Body posture affects how the stomach absorbs oral medications
- Researchers from Johns Hopkins University and Johns Hopkins School of Medicine have conducted a study to examine how body posture and stomach motility affect drug bioavailability.
- Stomach contents, motility, and gastric fluid dynamics are also influential factors in a drug's bioavailability.
- "Our models can generate biorelevant data on drug dissolution that can provide useful and unique insights into the complex physiological processes behind the oral administration of pills," explains the study.
Many of you've probably swallowed a medicine sometime in your lives. It's very common, and many drugs are taken orally, such as tablets, capsules, syrups, or lozenges.
Even though oral medication is one of the most common types of treatment due to the fact that it's cheap and easy to apply, it comes with a complex downside. Oral administration is actually complicated for the human body to absorb an active pharmaceutical ingredient. This is because the drug's bioavailability (rate and extent of absorption) in the gastrointestinal tract depends on the medication's components and the stomach's dynamic physiological environment.
Body posture could affect the efficiency of drugs
Concerning this, researchers from Johns Hopkins University and Johns Hopkins School of Medicine have conducted a study to examine how body posture and stomach motility affect drug bioavailability. They used a biomimetic in-silico simulator based on the realistic anatomy and morphology of the stomach called a "StomachSim," according to the press release.
"Oral administration is surprisingly complex despite being the most common choice for drug administration," said Rajat Mittal, the co-author of the study. "When the pill reaches the stomach, the motion of the stomach walls and the flow of contents inside determine the rate at which it dissolves. The properties of the pill and the stomach contents also play a major role."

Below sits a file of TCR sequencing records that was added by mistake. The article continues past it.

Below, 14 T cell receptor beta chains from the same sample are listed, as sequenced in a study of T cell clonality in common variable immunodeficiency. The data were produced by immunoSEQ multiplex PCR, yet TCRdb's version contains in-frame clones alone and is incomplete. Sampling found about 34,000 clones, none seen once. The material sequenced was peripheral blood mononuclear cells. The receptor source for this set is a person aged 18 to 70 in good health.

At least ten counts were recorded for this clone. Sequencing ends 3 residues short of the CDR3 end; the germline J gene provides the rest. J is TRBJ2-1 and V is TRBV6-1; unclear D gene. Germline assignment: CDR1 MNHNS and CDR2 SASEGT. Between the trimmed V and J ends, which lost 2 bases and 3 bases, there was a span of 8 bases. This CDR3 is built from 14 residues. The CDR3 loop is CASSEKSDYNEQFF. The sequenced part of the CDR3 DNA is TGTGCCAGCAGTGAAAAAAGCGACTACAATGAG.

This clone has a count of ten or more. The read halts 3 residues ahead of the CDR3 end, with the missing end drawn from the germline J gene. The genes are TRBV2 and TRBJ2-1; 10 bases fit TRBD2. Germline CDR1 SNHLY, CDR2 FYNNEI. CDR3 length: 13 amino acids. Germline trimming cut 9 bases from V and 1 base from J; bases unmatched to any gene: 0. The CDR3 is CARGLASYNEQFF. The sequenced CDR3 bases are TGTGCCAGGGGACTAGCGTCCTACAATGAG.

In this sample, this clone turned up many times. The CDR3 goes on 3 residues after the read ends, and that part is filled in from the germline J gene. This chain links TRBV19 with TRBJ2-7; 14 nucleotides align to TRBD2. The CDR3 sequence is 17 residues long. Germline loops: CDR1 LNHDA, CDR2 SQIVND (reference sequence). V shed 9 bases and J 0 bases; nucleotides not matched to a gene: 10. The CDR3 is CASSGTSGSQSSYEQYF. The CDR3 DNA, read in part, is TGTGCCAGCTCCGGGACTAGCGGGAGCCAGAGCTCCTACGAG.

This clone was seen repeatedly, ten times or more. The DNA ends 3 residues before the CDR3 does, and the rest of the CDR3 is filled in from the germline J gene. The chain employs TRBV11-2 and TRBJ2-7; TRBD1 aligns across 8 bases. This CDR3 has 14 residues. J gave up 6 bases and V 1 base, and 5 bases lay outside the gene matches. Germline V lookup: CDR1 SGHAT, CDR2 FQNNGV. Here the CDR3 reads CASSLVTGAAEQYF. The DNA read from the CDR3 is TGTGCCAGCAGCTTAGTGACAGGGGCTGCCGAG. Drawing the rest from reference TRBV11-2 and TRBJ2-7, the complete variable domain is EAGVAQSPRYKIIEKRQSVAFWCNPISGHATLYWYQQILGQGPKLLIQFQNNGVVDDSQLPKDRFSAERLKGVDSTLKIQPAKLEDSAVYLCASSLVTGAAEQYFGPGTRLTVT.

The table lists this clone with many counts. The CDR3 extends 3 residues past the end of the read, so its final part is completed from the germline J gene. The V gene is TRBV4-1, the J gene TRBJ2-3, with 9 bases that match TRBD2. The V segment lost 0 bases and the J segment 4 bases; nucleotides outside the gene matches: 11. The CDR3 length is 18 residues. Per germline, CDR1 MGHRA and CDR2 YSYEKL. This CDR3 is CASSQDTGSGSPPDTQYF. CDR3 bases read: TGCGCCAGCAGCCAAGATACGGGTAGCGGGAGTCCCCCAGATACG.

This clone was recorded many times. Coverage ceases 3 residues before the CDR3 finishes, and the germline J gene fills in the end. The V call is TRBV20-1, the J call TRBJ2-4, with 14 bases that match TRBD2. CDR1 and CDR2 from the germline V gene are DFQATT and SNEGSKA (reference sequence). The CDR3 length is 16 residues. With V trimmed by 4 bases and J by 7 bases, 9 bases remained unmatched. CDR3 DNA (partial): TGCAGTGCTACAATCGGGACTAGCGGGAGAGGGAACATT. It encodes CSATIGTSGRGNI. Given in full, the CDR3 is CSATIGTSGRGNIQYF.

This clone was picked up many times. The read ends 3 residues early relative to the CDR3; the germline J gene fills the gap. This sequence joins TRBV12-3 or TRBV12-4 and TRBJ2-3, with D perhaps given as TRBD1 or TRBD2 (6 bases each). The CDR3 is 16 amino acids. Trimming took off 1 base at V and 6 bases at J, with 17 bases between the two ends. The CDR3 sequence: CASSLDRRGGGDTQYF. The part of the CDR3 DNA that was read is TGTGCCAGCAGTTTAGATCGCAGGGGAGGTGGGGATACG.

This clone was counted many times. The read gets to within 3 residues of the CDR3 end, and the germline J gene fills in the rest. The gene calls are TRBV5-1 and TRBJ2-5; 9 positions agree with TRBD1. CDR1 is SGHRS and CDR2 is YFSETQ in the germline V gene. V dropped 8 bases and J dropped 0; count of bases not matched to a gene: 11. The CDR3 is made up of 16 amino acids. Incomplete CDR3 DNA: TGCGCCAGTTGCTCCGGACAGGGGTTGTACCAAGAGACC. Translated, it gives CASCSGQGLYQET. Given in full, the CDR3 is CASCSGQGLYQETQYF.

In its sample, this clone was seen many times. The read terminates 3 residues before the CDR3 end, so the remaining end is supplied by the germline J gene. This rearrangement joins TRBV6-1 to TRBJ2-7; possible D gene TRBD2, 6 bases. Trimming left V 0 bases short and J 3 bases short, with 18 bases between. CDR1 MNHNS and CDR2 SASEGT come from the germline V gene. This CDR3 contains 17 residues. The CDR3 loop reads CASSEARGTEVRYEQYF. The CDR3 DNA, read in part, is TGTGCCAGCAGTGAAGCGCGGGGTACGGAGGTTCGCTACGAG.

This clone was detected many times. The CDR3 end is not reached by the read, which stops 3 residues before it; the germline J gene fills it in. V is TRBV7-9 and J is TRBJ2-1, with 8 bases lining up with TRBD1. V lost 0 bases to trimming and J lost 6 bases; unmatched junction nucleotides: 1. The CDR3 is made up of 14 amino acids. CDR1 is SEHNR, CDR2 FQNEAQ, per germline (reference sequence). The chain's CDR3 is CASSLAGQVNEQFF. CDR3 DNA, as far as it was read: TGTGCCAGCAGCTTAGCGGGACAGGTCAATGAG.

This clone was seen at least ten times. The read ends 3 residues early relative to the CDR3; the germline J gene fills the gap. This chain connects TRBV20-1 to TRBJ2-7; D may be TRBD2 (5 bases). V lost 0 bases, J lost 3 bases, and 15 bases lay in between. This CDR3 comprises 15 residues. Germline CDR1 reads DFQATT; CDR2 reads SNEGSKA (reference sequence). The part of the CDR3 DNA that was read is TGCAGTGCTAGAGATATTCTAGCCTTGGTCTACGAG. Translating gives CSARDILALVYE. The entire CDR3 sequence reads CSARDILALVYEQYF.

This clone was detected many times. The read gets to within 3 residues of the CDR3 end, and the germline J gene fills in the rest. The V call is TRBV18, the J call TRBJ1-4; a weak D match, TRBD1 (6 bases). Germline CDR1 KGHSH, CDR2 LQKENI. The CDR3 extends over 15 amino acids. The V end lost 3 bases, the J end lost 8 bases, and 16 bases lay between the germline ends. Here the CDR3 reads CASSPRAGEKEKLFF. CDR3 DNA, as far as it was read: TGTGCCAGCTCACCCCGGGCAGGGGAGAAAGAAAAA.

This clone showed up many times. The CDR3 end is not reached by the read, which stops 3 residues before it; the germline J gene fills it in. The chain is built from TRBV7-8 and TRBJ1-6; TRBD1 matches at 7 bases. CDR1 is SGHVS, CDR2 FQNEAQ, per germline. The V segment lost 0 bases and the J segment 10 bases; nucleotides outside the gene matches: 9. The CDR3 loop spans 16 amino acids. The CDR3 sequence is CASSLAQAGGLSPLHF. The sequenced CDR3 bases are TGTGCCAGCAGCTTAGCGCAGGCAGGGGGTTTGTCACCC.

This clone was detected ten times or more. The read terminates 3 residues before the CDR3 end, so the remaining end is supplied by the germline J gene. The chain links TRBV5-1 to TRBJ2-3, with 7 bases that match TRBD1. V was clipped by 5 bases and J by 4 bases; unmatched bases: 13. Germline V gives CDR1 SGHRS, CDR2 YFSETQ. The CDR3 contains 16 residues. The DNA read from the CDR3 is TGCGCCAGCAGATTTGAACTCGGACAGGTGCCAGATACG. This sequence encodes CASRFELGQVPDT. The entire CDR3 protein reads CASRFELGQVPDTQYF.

"However, current experimental or clinical procedures for assessing the dissolution of oral drugs are limited in their ability to study this, which makes it a challenge to understand how the dissolution is affected in different stomach disorders, such as gastroparesis, which slows down the emptying of the stomach."
Stomach contents, motility, and gastric fluid dynamics are also influential factors in a drug's bioavailability. In addition to that, stomach contractions can create pressure and cause complex pill trajectories. This leads to varying rates of pill dissolutiın and nonuniform emptying of the drug into the duodenum (the first part of the small intestine), and even gastric dumping in the case of modified-release dosage. All of these provide various difficulties for the design of drug delivery.
A computer simulation platform to overcome limitations
"In this work, we demonstrate a novel computer simulation platform that offers the potential for overcoming these limitations," added Mittal. "Our models can generate biorelevant data on drug dissolution that can provide useful and unique insights into the complex physiological processes behind the oral administration of pills."
This modeling is the first of its kind to quantify an active pharmaceutical ingredient passing through the pylorus into the duodenum by coupling gastric biomechanics with pill movement and drug dissolution. It can pave the way for researchers to calculate and compare the emptying rate and the release of a dissolved active pharmaceutical ingredient into the duodenum for various physiological situations.
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